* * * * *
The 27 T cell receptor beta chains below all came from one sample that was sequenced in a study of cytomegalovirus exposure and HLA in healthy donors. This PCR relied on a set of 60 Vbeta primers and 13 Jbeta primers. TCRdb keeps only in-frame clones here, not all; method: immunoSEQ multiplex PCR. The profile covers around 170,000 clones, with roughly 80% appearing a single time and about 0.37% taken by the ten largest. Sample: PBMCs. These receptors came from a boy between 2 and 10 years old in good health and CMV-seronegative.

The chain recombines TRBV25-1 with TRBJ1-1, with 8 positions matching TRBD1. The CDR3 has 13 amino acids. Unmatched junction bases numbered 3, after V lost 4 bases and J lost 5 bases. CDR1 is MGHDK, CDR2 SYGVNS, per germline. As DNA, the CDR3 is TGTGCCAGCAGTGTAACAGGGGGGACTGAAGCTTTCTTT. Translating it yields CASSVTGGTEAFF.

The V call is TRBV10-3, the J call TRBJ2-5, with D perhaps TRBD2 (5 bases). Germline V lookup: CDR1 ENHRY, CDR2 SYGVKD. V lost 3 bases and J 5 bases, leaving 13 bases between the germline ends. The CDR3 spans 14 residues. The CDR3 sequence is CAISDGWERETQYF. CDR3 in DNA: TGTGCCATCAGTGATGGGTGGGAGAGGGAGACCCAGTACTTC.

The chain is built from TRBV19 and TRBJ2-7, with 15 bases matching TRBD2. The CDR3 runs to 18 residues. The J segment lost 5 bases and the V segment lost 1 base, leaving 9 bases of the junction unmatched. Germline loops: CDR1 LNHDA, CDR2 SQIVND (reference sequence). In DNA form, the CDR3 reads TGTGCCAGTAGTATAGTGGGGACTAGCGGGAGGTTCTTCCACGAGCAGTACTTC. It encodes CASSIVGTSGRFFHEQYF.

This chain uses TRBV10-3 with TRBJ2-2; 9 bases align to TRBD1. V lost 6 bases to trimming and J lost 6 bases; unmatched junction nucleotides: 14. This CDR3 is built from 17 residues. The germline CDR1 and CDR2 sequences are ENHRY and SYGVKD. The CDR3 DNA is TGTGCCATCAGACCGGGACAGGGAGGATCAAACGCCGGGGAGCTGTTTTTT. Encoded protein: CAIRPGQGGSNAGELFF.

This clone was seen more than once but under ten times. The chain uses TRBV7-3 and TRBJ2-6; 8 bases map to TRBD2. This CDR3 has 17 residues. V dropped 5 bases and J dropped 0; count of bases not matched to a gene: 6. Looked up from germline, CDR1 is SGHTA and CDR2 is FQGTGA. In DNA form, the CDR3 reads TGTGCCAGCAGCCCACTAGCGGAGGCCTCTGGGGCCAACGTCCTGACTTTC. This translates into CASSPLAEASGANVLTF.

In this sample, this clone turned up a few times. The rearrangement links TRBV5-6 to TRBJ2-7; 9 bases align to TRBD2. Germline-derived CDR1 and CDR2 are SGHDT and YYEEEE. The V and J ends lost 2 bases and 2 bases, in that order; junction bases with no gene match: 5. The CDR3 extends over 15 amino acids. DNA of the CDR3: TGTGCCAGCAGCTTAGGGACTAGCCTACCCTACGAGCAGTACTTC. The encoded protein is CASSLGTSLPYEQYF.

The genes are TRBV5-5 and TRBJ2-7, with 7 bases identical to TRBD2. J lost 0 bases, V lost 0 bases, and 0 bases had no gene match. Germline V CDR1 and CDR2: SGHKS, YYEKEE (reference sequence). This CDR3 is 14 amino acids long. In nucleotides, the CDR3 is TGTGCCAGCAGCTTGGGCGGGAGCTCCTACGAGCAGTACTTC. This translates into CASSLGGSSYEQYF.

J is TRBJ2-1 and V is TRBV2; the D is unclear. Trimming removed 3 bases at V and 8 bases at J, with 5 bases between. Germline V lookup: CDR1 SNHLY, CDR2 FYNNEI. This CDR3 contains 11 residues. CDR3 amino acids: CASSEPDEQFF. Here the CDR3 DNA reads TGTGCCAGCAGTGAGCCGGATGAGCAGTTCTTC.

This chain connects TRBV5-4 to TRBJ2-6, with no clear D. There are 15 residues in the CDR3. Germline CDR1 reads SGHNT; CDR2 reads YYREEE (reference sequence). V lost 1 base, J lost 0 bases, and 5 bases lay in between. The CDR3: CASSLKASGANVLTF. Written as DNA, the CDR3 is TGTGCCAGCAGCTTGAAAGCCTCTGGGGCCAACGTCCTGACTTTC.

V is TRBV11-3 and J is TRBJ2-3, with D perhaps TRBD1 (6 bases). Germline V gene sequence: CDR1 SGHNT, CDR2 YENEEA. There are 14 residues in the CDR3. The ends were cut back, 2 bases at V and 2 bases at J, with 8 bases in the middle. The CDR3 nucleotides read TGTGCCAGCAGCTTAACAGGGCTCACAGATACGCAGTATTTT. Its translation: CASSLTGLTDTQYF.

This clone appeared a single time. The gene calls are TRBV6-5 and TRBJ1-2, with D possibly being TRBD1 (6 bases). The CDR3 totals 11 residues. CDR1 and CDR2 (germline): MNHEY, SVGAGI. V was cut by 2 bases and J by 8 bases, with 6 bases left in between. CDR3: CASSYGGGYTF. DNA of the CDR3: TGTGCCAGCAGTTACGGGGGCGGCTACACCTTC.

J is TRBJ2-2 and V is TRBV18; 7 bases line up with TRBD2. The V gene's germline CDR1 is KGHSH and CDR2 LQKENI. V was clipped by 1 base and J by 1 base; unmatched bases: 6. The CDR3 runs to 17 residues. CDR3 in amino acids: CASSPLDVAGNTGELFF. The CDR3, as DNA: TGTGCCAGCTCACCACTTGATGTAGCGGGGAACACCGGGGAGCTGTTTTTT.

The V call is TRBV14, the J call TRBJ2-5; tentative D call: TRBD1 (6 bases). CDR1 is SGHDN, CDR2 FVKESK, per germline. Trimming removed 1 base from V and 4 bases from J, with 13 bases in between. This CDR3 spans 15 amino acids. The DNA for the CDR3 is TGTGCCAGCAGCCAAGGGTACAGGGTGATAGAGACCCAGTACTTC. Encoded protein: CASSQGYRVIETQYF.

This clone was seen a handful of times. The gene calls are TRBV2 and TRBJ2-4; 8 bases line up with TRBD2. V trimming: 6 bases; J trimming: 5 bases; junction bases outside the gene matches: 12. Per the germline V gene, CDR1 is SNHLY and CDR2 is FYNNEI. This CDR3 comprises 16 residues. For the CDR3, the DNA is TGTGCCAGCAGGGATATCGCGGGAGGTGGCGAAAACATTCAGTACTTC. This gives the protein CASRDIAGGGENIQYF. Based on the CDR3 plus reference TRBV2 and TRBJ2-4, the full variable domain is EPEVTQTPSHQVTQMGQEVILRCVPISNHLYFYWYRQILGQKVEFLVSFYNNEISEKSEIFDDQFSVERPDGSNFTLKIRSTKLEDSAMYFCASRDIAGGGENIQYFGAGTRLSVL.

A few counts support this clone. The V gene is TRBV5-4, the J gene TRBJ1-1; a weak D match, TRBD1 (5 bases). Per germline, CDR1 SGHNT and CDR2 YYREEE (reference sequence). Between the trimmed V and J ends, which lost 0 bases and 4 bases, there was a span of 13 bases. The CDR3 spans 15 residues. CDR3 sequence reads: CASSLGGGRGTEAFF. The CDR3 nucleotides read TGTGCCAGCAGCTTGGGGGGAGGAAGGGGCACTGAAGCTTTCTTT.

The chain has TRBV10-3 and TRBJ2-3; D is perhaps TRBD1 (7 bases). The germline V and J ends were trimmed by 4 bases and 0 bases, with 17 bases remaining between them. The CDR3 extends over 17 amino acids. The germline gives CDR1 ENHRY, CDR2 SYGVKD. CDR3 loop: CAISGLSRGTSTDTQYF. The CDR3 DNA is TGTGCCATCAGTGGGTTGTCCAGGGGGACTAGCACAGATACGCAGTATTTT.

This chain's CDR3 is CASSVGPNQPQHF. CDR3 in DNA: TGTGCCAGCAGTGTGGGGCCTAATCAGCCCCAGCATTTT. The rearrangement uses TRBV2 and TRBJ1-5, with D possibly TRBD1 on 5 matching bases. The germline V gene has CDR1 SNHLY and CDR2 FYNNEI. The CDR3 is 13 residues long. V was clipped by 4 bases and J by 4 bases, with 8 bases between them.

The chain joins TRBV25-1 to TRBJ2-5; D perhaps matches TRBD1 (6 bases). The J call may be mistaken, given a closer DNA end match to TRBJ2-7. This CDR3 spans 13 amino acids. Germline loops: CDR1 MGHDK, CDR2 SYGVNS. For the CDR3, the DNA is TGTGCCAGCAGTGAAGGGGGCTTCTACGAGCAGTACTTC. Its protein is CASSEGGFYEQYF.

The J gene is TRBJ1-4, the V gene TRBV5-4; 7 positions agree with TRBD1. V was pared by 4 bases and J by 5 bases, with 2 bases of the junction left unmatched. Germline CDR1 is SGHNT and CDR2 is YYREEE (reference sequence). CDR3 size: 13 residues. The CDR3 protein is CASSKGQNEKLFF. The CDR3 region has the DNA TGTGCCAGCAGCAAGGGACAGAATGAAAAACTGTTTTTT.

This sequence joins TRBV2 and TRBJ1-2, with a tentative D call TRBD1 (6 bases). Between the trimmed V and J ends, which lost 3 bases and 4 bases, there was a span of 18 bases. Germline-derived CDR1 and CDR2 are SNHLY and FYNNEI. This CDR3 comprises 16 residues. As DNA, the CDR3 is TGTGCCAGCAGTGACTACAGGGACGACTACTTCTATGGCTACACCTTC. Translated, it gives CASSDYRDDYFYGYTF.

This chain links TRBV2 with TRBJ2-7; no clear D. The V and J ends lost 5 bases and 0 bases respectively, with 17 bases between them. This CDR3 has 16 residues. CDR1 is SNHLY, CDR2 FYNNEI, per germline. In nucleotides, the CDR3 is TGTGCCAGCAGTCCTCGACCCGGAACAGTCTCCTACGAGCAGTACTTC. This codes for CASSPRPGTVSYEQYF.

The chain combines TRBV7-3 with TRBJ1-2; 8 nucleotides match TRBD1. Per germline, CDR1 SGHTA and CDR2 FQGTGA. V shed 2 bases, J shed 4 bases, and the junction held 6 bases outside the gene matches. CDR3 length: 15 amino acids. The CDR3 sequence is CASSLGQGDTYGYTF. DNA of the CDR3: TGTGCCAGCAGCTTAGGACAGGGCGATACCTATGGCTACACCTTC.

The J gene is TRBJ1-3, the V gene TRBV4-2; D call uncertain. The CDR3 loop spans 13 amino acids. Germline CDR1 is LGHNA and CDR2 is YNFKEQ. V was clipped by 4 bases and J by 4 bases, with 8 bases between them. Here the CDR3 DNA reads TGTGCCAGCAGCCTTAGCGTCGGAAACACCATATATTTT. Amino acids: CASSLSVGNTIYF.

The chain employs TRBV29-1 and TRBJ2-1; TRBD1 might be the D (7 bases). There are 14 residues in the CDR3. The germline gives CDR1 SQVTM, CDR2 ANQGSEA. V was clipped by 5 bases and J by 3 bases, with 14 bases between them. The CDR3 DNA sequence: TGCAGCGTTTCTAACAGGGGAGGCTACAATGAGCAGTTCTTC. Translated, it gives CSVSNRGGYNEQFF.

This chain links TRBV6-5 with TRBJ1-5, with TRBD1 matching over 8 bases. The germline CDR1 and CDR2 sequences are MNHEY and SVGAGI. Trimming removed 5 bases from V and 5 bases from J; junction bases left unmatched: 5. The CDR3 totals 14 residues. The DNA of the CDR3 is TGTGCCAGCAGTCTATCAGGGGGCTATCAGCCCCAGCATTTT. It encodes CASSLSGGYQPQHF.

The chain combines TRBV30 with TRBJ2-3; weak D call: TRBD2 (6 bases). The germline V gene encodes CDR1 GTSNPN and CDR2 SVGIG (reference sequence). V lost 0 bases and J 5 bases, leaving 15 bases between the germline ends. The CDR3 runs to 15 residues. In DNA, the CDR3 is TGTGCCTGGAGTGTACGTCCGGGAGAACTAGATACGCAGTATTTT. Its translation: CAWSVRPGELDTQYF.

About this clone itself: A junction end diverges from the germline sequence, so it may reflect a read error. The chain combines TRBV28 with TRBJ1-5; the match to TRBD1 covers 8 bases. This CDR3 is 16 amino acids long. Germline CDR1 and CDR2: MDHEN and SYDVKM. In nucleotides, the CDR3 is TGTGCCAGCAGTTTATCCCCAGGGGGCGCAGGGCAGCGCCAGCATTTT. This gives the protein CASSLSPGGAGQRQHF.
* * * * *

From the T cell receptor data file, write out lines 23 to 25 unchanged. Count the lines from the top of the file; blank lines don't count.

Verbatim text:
The chain combines TRBV7-3 with TRBJ1-2; 8 nucleotides match TRBD1. Per germline, CDR1 SGHTA and CDR2 FQGTGA. V shed 2 bases, J shed 4 bases, and the junction held 6 bases outside the gene matches. CDR3 length: 15 amino acids. The CDR3 sequence is CASSLGQGDTYGYTF. DNA of the CDR3: TGTGCCAGCAGCTTAGGACAGGGCGATACCTATGGCTACACCTTC.

The J gene is TRBJ1-3, the V gene TRBV4-2; D call uncertain. The CDR3 loop spans 13 amino acids. Germline CDR1 is LGHNA and CDR2 is YNFKEQ. V was clipped by 4 bases and J by 4 bases, with 8 bases between them. Here the CDR3 DNA reads TGTGCCAGCAGCCTTAGCGTCGGAAACACCATATATTTT. Amino acids: CASSLSVGNTIYF.

The chain employs TRBV29-1 and TRBJ2-1; TRBD1 might be the D (7 bases). There are 14 residues in the CDR3. The germline gives CDR1 SQVTM, CDR2 ANQGSEA. V was clipped by 5 bases and J by 3 bases, with 14 bases between them. The CDR3 DNA sequence: TGCAGCGTTTCTAACAGGGGAGGCTACAATGAGCAGTTCTTC. Translated, it gives CSVSNRGGYNEQFF.